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Health at a Glance 2011: OECD Indicators
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branch 8. Long-term Care
  branch 8.7. Long-term care beds in institutions and hospitals

The number of beds in long-term care (LTC) institutions and in LTC departments in hospitals provides a measure of the resources available for delivering LTC services to individuals outside of their home. Long-term care institutions refer to nursing and residential care facilities which provide accommodation and long-term care as a package. They include specially designed institutions or hospital-like settings where the predominant service component is long-term care for people with moderate to severe functional restrictions.

On average across OECD countries, there were 44 beds in LTC institutions and 6 beds in LTC departments in hospitals per 1 000 people aged 65 and over in 2009 (Figure 8.7.1). Sweden had the highest number of LTC beds in 2009, with 80 beds per 1 000 people aged 65 and over in LTC institutions, but only a small number of beds allocated for LTC in hospitals. In Italy and Poland, there were relatively few beds in LTC institutions or in hospitals per 1 000 people aged 65 years and over in 2009. Most LTC services in these two countries are provided at home by informal care givers (see Indicator 8.5  "Informal carers" ).

While most countries report very few beds allocated for LTC in hospitals, some countries continue to use hospital beds quite extensively for LTC purposes. In Korea, there are nearly as many LTC beds in hospitals as there are in dedicated LTC institutions. However, the number of beds in LTC institutions has increased in recent years, especially following the introduction of Korea's public long-term care insurance programme in 2008. In Japan, there is also a fairly large number of hospital beds that have traditionally been used for long-term care, but there have also been recent increases in the number of beds in LTC institutions. Among European countries, Finland and Ireland maintain a fairly large number of LTC beds in hospitals. In Finland, local governments are responsible for managing both health and long-term care services, and have traditionally used hospitals to provide at least some long-term care. In both Finland and Ireland, there has been however a recent rise in the number of beds in LTC institutions which has been accompanied by a reduction in LTC beds in hospitals.

Many other OECD countries have developed the capacity of LTC institutions to receive LTC patients once they no longer need acute care in hospitals, in order to free up costly hospital beds. The number of LTC beds in institutions has increased more rapidly than the number of LTC beds in hospitals in most countries (Figure 8.7.2). It has grown particularly quickly in Korea and Spain, although it started from a relatively low level and still remains well below the OECD average. In Australia also, the number of beds in institutions has increased rapidly over the past ten years. In Sweden, both the number of LTC beds in hospitals and in LTC institutions has declined slightly over the past decade, although the capacity still remains the highest of all countries. Sweden has implemented various measures in recent years to promote home-based care, including the use of cash benefits to promote home living and the expansion of community-based LTC (Colombo et al., 2011).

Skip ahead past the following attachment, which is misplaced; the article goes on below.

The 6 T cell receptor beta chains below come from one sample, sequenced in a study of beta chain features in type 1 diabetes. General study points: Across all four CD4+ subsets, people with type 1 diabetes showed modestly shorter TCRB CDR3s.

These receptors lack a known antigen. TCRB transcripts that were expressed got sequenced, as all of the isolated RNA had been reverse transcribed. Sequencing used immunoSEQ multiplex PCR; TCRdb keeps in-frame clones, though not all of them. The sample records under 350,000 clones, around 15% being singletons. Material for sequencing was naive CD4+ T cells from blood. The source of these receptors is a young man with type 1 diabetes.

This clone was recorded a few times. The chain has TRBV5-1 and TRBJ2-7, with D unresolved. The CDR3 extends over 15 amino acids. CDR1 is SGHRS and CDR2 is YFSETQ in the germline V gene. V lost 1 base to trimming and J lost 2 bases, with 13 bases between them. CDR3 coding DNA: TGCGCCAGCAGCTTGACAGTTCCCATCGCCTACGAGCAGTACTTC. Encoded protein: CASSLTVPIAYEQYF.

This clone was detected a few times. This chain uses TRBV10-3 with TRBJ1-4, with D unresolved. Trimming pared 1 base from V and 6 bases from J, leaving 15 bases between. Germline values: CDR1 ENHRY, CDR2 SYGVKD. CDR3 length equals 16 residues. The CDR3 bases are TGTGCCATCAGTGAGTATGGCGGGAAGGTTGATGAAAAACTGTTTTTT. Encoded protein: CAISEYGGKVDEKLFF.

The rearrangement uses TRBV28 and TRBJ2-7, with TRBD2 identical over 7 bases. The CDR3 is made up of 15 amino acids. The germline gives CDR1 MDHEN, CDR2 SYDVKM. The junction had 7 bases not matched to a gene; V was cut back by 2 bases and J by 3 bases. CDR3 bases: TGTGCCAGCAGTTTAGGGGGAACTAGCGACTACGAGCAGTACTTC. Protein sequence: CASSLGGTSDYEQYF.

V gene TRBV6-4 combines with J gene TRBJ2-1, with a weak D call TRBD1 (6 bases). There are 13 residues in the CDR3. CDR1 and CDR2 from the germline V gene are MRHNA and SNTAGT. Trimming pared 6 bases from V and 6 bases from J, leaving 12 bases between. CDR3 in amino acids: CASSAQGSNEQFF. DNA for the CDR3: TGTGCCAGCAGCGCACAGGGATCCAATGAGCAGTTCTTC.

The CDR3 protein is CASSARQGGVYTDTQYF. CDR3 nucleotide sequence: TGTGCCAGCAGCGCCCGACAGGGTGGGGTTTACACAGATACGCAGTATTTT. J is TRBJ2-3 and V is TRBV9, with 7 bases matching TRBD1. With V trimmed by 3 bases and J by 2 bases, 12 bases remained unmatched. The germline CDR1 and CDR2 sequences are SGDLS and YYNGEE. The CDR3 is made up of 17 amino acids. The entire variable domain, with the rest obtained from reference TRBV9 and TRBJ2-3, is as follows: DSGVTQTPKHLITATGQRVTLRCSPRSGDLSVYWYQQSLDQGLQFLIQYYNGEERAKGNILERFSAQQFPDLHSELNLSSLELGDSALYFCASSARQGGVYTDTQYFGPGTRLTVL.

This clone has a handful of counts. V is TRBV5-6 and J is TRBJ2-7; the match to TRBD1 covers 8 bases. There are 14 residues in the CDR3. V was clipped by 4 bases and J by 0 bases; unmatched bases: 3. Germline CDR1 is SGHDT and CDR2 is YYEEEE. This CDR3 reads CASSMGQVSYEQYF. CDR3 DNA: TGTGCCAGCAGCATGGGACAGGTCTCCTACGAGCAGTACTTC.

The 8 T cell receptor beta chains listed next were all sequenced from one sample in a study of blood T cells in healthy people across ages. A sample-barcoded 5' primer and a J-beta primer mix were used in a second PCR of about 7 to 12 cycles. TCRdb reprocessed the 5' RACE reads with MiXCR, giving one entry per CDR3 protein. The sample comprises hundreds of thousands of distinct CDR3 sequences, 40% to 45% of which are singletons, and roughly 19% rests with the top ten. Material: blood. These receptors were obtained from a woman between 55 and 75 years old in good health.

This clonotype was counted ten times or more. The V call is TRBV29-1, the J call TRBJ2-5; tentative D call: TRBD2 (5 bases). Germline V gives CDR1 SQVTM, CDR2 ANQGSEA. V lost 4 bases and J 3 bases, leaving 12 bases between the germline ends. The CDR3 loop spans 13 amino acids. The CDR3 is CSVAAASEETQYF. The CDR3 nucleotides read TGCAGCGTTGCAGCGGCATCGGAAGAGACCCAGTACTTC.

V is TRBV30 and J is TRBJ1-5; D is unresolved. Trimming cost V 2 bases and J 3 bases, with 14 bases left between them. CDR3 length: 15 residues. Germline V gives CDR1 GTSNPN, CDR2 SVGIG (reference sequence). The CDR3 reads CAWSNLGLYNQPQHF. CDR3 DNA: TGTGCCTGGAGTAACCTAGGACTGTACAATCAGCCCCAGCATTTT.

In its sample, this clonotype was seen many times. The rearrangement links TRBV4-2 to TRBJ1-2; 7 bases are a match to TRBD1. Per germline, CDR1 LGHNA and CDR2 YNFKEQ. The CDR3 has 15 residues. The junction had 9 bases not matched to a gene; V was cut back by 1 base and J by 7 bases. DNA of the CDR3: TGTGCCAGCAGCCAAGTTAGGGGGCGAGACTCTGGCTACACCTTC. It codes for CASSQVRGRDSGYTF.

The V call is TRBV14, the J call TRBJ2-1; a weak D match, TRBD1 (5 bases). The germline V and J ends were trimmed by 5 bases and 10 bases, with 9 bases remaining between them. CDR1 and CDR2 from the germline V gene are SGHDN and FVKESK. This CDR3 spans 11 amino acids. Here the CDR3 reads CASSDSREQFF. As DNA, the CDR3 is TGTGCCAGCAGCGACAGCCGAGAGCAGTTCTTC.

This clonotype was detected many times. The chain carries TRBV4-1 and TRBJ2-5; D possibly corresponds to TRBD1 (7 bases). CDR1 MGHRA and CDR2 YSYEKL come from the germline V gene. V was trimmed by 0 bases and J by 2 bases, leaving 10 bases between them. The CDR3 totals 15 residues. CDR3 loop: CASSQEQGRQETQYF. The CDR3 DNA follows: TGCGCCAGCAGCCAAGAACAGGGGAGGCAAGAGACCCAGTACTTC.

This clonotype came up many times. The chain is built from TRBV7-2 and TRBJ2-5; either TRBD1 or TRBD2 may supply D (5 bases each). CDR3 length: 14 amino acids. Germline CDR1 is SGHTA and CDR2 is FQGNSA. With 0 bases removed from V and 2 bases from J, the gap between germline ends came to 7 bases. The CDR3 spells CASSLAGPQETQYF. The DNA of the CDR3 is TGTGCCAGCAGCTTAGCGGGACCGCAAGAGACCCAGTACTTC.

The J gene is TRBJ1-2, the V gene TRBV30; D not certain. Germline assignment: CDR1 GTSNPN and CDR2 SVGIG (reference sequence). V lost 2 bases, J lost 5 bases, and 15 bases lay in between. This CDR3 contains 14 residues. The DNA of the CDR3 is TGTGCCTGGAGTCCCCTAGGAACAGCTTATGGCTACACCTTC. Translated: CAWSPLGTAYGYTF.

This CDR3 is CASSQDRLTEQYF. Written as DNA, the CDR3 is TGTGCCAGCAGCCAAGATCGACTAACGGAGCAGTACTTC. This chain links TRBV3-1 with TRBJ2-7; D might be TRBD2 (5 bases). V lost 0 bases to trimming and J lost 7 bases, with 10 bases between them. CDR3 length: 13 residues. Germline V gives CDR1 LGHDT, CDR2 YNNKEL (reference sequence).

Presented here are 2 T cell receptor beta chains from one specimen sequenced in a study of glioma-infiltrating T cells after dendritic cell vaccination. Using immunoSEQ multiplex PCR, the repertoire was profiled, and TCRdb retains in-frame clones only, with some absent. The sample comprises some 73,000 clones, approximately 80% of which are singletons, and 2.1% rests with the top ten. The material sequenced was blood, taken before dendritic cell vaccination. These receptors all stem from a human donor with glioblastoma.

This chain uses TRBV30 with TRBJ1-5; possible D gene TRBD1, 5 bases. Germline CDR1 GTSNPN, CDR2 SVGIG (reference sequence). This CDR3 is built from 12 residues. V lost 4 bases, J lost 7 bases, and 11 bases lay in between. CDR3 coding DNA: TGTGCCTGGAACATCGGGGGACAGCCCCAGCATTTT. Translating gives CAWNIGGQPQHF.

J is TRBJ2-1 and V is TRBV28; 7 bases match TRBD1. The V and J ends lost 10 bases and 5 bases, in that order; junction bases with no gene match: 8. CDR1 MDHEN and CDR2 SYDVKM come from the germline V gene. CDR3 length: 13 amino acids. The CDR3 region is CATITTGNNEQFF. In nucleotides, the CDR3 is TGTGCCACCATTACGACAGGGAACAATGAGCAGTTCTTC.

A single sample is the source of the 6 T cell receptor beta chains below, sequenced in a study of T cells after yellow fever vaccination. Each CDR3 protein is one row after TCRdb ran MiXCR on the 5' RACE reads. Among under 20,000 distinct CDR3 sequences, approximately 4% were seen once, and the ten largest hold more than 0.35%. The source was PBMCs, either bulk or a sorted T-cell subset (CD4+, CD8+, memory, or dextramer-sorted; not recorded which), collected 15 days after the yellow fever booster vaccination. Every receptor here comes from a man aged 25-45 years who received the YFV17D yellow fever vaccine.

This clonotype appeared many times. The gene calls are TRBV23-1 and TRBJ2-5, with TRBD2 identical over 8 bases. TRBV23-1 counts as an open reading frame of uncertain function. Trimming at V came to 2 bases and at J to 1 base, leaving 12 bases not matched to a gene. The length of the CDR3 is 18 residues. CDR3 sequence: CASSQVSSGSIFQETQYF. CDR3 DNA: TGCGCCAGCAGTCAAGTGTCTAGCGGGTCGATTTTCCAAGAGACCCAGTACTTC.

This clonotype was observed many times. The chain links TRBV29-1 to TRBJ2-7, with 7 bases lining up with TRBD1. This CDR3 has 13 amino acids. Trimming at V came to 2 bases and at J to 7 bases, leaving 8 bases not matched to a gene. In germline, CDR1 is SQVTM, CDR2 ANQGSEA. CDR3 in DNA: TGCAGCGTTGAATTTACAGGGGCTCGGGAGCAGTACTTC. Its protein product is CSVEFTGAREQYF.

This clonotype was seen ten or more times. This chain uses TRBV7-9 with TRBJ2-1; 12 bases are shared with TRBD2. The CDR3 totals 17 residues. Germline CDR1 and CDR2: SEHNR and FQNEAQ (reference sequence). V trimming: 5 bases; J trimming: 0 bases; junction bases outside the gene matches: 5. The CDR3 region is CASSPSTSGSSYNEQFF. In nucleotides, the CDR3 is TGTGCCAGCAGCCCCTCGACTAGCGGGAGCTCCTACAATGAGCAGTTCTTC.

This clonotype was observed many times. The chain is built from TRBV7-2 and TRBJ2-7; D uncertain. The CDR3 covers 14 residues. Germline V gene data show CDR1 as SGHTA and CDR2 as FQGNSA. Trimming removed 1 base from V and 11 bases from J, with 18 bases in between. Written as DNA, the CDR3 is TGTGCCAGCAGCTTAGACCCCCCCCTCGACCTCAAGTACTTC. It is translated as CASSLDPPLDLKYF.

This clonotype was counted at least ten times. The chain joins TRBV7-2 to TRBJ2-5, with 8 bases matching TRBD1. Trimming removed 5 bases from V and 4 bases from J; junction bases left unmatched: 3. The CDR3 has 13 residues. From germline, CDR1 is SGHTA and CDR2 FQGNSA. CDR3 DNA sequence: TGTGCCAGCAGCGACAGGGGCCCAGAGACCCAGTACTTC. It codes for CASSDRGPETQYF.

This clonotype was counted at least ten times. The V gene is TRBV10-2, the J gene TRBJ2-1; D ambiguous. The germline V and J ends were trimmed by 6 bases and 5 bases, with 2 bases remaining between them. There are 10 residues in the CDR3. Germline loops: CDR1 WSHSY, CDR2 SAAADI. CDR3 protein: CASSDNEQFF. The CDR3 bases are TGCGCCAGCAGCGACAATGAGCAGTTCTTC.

Providing LTC in institutions is generally more expensive than home-based care, if only because of the additional cost of board and lodging. However, depending on individual circumstances, a move to LTC institutions may be the most appropriate and cost-effective option, for example for people living alone and requiring round the clock care and supervision (Wiener et al., 2009) or people living in remote areas with limited home-care support.

Definition and comparability

Long-term care institutions refer to nursing and residential care facilities which provide accommodation and long-term care as a package. Beds in adapted living arrangements for persons who require help while guaranteeing a high degree of autonomy and self control are not included. For international comparisons, beds in rehabilitation centers are also not included.

However, there are variations in data coverage across countries. Several countries only include beds in publicly-funded LTC institutions, while others also include private institutions (both profit and non-for-profit). Some countries also include beds in treatment centers for addicted people, psychiatric units of general or specialised hospitals, and rehabilitation centers.

Information on data for Israel: http://dx.doi.org/10.1787/888932315602.

 
Indicator in PDF Acrobat PDF page

Figures
8.7.1 Long-term care beds in institutions and hospitals, per 1 000 population aged 65 and over, 2009 (or nearest year) Figure in Excel
Long-term care beds in institutions and hospitals, per
1 000 population aged 65 and over, 2009 (or nearest year)
8.7.2 Trends in long-term care beds in institutions and in hospitals, 2000-09 (or nearest year) Figure in Excel
Trends in long-term care beds in institutions and in
hospitals, 2000-09 (or nearest year)